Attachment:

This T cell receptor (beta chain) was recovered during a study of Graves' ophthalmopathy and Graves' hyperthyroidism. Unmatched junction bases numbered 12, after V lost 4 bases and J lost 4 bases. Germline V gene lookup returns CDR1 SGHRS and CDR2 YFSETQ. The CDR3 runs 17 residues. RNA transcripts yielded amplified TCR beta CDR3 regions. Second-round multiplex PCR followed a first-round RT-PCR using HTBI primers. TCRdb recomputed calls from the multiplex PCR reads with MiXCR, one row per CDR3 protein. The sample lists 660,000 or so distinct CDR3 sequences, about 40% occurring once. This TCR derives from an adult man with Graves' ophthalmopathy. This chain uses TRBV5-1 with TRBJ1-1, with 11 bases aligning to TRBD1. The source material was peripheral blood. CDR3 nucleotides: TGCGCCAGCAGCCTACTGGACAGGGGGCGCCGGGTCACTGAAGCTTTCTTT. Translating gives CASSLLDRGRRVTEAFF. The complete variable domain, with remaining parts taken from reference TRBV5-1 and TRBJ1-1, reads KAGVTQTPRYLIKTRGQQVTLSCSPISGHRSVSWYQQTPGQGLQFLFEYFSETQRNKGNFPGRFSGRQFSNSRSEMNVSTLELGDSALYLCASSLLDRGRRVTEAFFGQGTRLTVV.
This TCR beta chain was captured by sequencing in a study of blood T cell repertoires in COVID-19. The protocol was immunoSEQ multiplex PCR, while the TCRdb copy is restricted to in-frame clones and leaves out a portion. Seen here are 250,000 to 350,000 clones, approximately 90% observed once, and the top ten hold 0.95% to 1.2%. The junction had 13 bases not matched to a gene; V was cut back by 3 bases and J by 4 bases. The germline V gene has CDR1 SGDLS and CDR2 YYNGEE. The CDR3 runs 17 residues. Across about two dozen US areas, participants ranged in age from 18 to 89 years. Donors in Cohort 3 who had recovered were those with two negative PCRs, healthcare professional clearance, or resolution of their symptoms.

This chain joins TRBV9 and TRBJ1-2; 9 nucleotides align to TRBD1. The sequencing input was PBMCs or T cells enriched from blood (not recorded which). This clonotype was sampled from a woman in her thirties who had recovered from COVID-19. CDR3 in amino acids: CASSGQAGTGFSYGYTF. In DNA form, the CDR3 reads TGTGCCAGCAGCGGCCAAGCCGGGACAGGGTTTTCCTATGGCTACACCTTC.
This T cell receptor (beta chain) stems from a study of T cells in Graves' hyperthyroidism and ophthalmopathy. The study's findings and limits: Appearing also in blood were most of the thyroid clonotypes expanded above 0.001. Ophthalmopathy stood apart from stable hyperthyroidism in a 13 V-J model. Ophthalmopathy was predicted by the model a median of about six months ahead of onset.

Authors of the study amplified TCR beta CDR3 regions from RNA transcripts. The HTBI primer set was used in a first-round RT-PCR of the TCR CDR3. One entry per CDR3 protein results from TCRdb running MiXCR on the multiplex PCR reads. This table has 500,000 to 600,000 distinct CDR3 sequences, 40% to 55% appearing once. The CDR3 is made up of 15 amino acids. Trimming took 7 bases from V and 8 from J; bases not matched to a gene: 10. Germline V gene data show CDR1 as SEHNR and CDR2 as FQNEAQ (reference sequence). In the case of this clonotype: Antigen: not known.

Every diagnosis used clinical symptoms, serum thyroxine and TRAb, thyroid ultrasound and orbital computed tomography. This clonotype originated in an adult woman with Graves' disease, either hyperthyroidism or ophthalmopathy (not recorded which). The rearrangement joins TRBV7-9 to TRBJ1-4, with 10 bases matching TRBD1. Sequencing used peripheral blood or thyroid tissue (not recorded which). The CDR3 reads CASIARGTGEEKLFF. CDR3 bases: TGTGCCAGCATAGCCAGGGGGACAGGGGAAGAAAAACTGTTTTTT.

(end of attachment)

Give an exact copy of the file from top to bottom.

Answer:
This T cell receptor (beta chain) was recovered during a study of Graves' ophthalmopathy and Graves' hyperthyroidism. Unmatched junction bases numbered 12, after V lost 4 bases and J lost 4 bases. Germline V gene lookup returns CDR1 SGHRS and CDR2 YFSETQ. The CDR3 runs 17 residues. RNA transcripts yielded amplified TCR beta CDR3 regions. Second-round multiplex PCR followed a first-round RT-PCR using HTBI primers. TCRdb recomputed calls from the multiplex PCR reads with MiXCR, one row per CDR3 protein. The sample lists 660,000 or so distinct CDR3 sequences, about 40% occurring once. This TCR derives from an adult man with Graves' ophthalmopathy. This chain uses TRBV5-1 with TRBJ1-1, with 11 bases aligning to TRBD1. The source material was peripheral blood. CDR3 nucleotides: TGCGCCAGCAGCCTACTGGACAGGGGGCGCCGGGTCACTGAAGCTTTCTTT. Translating gives CASSLLDRGRRVTEAFF. The complete variable domain, with remaining parts taken from reference TRBV5-1 and TRBJ1-1, reads KAGVTQTPRYLIKTRGQQVTLSCSPISGHRSVSWYQQTPGQGLQFLFEYFSETQRNKGNFPGRFSGRQFSNSRSEMNVSTLELGDSALYLCASSLLDRGRRVTEAFFGQGTRLTVV.
This TCR beta chain was captured by sequencing in a study of blood T cell repertoires in COVID-19. The protocol was immunoSEQ multiplex PCR, while the TCRdb copy is restricted to in-frame clones and leaves out a portion. Seen here are 250,000 to 350,000 clones, approximately 90% observed once, and the top ten hold 0.95% to 1.2%. The junction had 13 bases not matched to a gene; V was cut back by 3 bases and J by 4 bases. The germline V gene has CDR1 SGDLS and CDR2 YYNGEE. The CDR3 runs 17 residues. Across about two dozen US areas, participants ranged in age from 18 to 89 years. Donors in Cohort 3 who had recovered were those with two negative PCRs, healthcare professional clearance, or resolution of their symptoms.

This chain joins TRBV9 and TRBJ1-2; 9 nucleotides align to TRBD1. The sequencing input was PBMCs or T cells enriched from blood (not recorded which). This clonotype was sampled from a woman in her thirties who had recovered from COVID-19. CDR3 in amino acids: CASSGQAGTGFSYGYTF. In DNA form, the CDR3 reads TGTGCCAGCAGCGGCCAAGCCGGGACAGGGTTTTCCTATGGCTACACCTTC.
This T cell receptor (beta chain) stems from a study of T cells in Graves' hyperthyroidism and ophthalmopathy. The study's findings and limits: Appearing also in blood were most of the thyroid clonotypes expanded above 0.001. Ophthalmopathy stood apart from stable hyperthyroidism in a 13 V-J model. Ophthalmopathy was predicted by the model a median of about six months ahead of onset.

Authors of the study amplified TCR beta CDR3 regions from RNA transcripts. The HTBI primer set was used in a first-round RT-PCR of the TCR CDR3. One entry per CDR3 protein results from TCRdb running MiXCR on the multiplex PCR reads. This table has 500,000 to 600,000 distinct CDR3 sequences, 40% to 55% appearing once. The CDR3 is made up of 15 amino acids. Trimming took 7 bases from V and 8 from J; bases not matched to a gene: 10. Germline V gene data show CDR1 as SEHNR and CDR2 as FQNEAQ (reference sequence). In the case of this clonotype: Antigen: not known.

Every diagnosis used clinical symptoms, serum thyroxine and TRAb, thyroid ultrasound and orbital computed tomography. This clonotype originated in an adult woman with Graves' disease, either hyperthyroidism or ophthalmopathy (not recorded which). The rearrangement joins TRBV7-9 to TRBJ1-4, with 10 bases matching TRBD1. Sequencing used peripheral blood or thyroid tissue (not recorded which). The CDR3 reads CASIARGTGEEKLFF. CDR3 bases: TGTGCCAGCATAGCCAGGGGGACAGGGGAAGAAAAACTGTTTTTT.